The longer NASA resists releasing its climate researchers' e-mails, the stronger suspicions become about what those e-mails say and why it's stonewalling.
Nearly three years after filing his first Freedom of Information Act request, Christopher C. Horner, senior fellow at the Competitive Enterprise Institute, is suing NASA to obtain documents promised but never delivered.
Mr. Horner expects the e-mails, mainly from scientists working with NASA's Goddard Institute for Space Studies, to further discredit the blame-mankind-for-global-warming crowd -- much like the Climategate e-mails leaked from Britain's Climatic Research Unit that showed data manipulation to conform to climate-change orthodoxy. He says NASA might be stalling to keep embarrassing information out of upcoming Senate debate on climate-change legislation.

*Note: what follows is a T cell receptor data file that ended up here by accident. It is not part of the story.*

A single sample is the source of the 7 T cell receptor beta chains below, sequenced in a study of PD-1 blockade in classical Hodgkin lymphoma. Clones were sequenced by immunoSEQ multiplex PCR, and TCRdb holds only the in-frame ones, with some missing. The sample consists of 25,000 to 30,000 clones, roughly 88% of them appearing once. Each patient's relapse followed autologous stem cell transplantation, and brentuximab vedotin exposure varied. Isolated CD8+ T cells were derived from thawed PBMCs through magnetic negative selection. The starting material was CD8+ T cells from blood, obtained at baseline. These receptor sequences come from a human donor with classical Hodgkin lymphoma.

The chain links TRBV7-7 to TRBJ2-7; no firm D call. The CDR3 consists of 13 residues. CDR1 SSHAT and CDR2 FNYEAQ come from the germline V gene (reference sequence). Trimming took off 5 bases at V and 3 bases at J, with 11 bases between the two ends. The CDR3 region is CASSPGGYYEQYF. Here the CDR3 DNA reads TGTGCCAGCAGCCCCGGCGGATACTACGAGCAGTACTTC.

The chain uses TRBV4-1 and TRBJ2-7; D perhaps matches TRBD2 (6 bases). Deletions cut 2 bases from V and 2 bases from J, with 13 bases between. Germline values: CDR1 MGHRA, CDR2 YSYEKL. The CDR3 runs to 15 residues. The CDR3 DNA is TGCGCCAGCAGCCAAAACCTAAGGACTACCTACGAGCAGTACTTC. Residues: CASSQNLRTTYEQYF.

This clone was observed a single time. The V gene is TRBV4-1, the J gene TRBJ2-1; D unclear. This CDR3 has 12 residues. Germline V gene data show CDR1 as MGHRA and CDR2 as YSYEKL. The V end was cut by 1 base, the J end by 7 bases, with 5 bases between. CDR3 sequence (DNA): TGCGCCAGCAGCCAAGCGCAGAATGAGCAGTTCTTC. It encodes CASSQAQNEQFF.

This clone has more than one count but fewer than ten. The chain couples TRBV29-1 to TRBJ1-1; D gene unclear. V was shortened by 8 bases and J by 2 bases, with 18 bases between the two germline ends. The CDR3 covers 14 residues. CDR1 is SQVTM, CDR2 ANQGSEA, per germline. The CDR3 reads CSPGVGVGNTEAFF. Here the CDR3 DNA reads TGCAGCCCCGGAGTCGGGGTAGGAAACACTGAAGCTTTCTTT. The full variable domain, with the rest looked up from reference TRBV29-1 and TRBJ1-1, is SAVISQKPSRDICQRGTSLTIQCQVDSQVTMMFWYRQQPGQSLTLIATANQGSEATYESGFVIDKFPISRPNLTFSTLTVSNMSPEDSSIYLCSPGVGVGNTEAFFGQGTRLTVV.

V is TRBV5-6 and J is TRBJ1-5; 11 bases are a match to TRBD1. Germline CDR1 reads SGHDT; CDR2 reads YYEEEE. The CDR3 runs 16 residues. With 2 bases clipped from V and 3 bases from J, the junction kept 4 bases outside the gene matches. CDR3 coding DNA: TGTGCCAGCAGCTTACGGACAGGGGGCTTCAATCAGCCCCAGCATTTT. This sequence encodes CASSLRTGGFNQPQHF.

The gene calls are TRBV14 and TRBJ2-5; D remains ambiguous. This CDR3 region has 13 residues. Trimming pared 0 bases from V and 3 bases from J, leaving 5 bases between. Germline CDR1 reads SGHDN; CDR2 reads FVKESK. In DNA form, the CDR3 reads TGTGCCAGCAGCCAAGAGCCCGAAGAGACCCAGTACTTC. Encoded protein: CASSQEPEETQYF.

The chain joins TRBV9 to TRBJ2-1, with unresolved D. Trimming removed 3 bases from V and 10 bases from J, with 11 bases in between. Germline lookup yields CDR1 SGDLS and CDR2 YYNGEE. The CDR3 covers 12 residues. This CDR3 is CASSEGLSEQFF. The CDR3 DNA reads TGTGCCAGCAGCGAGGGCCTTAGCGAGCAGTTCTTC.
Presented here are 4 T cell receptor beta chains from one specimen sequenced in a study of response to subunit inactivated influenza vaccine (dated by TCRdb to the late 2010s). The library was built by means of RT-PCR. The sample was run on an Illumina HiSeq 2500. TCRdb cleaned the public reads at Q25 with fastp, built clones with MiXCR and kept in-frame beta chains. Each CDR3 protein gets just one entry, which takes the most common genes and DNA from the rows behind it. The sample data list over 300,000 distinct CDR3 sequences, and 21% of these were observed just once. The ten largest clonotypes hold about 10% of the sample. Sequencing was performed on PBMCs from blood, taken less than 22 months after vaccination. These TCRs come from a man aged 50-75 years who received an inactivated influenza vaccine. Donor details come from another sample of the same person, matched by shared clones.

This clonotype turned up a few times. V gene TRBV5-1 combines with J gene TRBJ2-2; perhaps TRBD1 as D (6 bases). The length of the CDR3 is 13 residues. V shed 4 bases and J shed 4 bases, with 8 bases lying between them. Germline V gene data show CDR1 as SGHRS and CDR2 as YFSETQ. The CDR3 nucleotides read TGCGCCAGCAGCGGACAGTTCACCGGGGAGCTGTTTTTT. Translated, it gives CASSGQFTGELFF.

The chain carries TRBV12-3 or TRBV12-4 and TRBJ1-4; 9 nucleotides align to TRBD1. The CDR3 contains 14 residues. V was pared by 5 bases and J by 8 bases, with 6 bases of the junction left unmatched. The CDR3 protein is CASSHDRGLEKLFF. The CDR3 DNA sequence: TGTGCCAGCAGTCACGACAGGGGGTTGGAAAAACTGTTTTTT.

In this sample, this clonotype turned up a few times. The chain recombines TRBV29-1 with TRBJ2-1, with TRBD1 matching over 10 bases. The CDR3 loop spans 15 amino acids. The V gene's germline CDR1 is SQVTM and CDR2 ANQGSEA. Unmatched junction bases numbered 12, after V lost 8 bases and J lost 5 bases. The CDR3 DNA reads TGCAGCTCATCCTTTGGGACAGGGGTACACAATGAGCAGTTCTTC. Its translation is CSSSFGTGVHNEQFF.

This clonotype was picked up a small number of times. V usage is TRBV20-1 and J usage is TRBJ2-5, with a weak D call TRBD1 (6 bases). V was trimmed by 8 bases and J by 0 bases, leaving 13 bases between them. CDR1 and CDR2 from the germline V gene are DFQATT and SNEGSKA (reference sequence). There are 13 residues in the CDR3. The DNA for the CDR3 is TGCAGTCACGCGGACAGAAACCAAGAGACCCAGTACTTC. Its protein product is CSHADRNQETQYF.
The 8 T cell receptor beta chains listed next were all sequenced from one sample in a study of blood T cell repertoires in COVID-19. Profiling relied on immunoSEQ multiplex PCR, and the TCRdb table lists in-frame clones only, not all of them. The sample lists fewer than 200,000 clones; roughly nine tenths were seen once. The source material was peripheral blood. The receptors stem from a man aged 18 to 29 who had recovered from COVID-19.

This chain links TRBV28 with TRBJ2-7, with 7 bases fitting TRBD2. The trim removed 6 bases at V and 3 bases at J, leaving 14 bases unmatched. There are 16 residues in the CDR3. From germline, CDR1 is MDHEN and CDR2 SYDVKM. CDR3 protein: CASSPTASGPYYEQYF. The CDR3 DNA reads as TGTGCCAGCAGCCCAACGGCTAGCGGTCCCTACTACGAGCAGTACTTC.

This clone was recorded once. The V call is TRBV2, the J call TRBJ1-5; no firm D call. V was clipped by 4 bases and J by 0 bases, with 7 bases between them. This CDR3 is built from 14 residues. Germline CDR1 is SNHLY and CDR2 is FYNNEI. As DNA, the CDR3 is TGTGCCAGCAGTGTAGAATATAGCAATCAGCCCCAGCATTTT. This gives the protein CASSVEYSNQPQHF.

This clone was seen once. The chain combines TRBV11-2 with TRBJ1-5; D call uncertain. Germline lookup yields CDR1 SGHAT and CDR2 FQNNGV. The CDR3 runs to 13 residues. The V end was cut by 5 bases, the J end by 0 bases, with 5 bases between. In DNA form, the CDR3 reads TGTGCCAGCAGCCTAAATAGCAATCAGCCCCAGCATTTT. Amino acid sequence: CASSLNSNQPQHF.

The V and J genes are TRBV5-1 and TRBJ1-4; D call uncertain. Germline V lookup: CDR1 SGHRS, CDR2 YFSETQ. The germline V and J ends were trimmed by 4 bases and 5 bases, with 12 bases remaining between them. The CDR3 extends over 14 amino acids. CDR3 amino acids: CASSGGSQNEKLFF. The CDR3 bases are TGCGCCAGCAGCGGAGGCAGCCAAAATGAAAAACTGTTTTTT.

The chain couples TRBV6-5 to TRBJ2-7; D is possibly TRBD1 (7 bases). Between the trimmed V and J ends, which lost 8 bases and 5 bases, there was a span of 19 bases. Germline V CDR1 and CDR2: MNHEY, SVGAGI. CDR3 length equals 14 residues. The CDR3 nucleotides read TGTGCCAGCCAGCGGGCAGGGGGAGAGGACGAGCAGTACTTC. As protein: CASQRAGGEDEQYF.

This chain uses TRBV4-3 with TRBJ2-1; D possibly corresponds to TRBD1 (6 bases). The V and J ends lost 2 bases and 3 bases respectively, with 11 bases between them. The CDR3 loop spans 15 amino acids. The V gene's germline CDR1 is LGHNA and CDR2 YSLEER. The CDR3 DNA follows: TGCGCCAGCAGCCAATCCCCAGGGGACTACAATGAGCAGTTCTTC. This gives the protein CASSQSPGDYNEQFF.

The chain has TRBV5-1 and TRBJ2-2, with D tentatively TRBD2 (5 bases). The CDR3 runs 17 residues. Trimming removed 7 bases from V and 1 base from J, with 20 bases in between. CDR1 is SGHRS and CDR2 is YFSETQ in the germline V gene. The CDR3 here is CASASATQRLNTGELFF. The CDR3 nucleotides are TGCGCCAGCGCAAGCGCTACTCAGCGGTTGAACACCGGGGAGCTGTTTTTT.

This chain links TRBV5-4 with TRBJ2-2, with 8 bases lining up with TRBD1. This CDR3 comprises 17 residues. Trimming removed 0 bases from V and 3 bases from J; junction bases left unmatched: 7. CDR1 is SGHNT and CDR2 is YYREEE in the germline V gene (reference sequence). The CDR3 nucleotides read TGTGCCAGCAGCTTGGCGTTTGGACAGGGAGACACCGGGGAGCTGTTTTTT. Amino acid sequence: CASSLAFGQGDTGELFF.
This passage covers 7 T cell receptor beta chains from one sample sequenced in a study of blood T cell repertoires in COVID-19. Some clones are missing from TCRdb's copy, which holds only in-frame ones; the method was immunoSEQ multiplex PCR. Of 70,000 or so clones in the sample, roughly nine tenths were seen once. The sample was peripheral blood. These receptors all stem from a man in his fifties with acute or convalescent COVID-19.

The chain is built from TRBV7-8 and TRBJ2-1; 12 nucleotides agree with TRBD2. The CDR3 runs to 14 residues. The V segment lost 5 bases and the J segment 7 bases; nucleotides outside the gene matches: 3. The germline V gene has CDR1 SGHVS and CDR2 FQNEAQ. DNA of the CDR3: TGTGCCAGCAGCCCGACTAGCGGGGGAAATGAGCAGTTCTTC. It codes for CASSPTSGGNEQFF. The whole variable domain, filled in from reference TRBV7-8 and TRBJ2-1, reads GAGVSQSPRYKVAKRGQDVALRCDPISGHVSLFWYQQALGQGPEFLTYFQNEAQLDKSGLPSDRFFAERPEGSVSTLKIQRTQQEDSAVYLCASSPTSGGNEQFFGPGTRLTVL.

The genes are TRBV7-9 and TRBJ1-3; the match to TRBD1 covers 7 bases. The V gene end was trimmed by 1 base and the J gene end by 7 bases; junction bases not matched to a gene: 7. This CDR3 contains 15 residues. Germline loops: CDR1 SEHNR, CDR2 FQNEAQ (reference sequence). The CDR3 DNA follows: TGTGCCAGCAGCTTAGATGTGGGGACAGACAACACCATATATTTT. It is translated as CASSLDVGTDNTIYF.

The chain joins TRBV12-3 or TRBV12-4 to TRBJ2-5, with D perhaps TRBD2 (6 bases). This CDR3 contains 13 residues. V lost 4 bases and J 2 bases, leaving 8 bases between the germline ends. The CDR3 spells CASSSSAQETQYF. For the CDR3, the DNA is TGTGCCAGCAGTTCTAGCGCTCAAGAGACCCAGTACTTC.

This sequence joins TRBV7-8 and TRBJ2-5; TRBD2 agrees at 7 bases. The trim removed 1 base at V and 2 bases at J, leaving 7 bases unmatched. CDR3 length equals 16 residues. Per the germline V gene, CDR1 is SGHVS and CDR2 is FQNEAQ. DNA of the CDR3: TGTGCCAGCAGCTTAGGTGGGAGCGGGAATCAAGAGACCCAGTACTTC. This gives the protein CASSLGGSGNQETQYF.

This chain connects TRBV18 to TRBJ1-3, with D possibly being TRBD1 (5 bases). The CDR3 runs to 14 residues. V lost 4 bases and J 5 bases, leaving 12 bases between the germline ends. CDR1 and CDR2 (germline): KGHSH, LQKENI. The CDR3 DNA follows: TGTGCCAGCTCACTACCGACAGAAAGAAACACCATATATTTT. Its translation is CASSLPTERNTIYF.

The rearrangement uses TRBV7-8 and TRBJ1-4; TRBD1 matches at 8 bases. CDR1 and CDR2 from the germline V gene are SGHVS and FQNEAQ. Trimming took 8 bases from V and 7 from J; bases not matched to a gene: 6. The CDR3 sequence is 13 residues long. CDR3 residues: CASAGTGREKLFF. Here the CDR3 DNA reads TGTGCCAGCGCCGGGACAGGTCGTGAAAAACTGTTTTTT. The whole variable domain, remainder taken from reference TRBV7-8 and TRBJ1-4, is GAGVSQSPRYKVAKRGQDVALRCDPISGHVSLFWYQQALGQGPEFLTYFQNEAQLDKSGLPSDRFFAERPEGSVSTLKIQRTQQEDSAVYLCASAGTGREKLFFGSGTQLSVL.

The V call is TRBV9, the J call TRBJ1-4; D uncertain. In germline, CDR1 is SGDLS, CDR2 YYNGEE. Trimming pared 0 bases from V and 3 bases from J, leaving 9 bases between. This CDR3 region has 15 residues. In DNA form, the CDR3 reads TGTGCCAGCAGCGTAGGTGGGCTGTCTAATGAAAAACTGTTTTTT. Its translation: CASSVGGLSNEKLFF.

NASA says Horner's inquiry is just one of many it's fielding and the volume of information he's seeking poses "just a herculean task." But it's had years to complete that task, begging the question of just what it's hiding -- and why.
Clearly, NASA is siding with the sort of suspect "science" that rightly has undermined climate alarmists' credibility -- and against the taxpaying public's right to know about work it paid for.